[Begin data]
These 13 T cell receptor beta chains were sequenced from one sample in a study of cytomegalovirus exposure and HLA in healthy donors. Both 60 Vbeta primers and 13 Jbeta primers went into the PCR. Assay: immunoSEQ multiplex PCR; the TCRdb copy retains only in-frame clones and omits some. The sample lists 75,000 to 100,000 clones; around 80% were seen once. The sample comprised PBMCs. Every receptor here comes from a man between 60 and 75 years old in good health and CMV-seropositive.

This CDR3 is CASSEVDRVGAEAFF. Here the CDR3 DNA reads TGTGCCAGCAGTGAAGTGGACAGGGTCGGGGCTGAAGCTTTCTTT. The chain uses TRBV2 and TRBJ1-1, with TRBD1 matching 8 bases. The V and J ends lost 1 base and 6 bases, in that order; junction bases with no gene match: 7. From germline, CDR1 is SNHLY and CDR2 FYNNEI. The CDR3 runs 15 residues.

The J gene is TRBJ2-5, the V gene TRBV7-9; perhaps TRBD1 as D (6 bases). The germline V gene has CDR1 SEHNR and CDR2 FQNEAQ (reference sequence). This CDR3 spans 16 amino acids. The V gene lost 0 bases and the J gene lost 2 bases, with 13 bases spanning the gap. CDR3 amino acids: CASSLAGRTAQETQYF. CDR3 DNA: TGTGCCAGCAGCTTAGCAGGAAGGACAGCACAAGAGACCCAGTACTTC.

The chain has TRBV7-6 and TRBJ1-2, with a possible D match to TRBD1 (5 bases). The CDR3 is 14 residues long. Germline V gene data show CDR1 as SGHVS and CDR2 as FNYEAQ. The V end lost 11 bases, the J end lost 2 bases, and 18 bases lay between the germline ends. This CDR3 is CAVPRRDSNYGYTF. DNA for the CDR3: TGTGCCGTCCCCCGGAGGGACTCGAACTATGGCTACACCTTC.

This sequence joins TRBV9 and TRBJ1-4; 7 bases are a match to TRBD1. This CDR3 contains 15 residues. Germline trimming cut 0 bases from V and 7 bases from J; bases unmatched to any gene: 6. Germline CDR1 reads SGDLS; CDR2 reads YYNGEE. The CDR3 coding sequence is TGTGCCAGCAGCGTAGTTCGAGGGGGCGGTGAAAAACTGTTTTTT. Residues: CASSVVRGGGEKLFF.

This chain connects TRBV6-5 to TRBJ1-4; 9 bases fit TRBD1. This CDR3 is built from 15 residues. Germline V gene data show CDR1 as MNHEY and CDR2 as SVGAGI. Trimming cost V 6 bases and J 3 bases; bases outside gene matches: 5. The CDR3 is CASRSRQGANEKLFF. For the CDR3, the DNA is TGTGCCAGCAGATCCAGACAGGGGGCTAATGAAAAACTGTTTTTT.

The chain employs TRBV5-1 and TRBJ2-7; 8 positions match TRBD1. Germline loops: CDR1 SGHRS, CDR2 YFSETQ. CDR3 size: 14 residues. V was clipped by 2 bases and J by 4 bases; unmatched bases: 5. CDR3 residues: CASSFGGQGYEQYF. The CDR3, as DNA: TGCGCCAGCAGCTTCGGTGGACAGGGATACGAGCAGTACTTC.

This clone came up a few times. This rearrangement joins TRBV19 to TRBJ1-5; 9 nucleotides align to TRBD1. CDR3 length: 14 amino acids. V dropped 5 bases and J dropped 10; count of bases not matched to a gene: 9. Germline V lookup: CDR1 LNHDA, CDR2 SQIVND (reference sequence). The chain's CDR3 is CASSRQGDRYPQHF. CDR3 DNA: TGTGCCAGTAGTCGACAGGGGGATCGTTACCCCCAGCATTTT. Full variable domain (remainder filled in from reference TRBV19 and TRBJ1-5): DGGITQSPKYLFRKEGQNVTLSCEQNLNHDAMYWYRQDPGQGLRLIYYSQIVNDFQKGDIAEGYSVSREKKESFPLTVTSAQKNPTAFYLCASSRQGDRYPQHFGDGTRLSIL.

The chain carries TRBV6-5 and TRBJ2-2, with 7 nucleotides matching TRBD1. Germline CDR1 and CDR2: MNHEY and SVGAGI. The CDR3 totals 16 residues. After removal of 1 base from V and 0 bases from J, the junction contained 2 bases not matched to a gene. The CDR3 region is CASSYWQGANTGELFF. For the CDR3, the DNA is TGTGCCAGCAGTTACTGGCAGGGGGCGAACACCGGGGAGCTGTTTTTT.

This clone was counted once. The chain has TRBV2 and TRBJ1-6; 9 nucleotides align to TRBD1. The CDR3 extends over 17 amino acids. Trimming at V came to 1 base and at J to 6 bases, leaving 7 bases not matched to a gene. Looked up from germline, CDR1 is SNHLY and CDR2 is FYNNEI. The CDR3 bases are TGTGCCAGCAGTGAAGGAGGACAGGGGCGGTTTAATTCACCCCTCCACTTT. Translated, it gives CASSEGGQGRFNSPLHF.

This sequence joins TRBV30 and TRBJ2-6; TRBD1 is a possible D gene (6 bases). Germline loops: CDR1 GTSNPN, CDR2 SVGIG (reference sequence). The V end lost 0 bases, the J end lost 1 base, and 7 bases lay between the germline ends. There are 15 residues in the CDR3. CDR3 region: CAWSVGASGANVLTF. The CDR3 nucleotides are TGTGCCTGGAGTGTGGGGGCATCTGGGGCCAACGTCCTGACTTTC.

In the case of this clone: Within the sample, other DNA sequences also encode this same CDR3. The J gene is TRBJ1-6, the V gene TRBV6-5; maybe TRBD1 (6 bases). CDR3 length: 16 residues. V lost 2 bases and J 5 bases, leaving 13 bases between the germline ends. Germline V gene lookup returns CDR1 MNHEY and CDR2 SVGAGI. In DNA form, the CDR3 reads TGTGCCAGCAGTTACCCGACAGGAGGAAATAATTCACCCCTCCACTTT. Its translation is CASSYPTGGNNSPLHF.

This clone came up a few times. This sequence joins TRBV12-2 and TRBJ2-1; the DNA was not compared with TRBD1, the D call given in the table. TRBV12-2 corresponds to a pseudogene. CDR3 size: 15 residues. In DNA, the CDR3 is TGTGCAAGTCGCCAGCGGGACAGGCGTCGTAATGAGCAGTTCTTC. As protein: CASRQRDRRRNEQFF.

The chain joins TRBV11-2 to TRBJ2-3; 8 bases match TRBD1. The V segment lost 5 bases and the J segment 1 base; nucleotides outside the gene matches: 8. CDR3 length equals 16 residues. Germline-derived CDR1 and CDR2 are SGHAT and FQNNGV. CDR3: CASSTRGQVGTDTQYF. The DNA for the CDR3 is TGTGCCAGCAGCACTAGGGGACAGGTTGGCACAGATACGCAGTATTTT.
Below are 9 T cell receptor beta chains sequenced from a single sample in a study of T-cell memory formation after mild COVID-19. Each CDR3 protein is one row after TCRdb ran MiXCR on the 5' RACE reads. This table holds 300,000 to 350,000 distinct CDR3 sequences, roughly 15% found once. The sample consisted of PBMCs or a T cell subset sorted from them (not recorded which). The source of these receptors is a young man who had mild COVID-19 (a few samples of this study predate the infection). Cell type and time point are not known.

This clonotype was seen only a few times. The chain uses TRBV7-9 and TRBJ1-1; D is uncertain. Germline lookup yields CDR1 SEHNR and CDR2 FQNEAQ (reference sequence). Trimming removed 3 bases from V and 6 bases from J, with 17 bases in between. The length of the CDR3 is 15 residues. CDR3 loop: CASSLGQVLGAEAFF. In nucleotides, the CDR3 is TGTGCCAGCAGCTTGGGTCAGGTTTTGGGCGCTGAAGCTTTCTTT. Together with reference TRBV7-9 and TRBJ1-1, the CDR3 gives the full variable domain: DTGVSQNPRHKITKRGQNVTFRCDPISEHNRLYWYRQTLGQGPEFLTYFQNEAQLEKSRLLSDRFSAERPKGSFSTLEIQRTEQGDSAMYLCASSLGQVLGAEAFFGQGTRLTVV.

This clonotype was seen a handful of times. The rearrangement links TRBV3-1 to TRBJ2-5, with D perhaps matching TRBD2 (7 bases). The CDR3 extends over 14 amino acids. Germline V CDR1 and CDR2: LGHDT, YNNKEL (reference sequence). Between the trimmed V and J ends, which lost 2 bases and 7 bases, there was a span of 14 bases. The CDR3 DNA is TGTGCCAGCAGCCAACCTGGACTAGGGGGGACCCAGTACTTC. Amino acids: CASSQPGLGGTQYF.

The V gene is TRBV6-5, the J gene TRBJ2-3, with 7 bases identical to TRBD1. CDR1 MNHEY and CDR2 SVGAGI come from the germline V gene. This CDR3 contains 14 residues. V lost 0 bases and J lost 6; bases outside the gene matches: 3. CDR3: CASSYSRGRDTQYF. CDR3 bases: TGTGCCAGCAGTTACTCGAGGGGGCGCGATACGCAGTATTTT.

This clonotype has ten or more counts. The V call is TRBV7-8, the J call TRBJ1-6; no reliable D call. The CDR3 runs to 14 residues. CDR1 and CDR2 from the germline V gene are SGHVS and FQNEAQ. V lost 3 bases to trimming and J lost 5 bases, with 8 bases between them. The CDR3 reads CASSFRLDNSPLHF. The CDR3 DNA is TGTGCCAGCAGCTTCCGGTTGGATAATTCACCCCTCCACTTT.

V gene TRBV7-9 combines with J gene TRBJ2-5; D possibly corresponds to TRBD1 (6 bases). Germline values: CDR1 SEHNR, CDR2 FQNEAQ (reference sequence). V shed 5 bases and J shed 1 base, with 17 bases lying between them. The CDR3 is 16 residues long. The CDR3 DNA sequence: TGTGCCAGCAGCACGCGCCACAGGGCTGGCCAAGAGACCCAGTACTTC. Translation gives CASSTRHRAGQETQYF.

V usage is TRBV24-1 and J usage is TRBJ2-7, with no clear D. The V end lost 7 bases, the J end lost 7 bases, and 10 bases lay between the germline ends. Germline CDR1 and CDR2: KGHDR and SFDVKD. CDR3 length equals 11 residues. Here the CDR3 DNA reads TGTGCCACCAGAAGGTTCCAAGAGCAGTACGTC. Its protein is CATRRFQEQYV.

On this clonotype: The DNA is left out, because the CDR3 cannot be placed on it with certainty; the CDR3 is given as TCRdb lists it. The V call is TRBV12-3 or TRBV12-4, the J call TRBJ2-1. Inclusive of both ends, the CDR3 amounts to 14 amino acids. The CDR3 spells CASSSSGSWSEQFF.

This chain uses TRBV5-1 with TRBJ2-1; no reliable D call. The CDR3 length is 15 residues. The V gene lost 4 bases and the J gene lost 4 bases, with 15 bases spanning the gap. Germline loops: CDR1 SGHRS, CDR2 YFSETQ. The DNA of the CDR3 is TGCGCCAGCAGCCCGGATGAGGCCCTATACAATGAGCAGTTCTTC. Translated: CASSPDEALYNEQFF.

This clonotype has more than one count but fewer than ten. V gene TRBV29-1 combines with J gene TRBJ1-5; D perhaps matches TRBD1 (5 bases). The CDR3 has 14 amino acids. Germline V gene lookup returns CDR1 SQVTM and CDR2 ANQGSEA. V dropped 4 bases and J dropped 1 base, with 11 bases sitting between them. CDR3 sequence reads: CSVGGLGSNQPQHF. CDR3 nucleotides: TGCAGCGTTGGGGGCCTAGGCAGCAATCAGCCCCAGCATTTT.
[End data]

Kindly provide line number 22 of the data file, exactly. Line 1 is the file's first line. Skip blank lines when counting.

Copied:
On this clonotype: The DNA is left out, because the CDR3 cannot be placed on it with certainty; the CDR3 is given as TCRdb lists it. The V call is TRBV12-3 or TRBV12-4, the J call TRBJ2-1. Inclusive of both ends, the CDR3 amounts to 14 amino acids. The CDR3 spells CASSSSGSWSEQFF.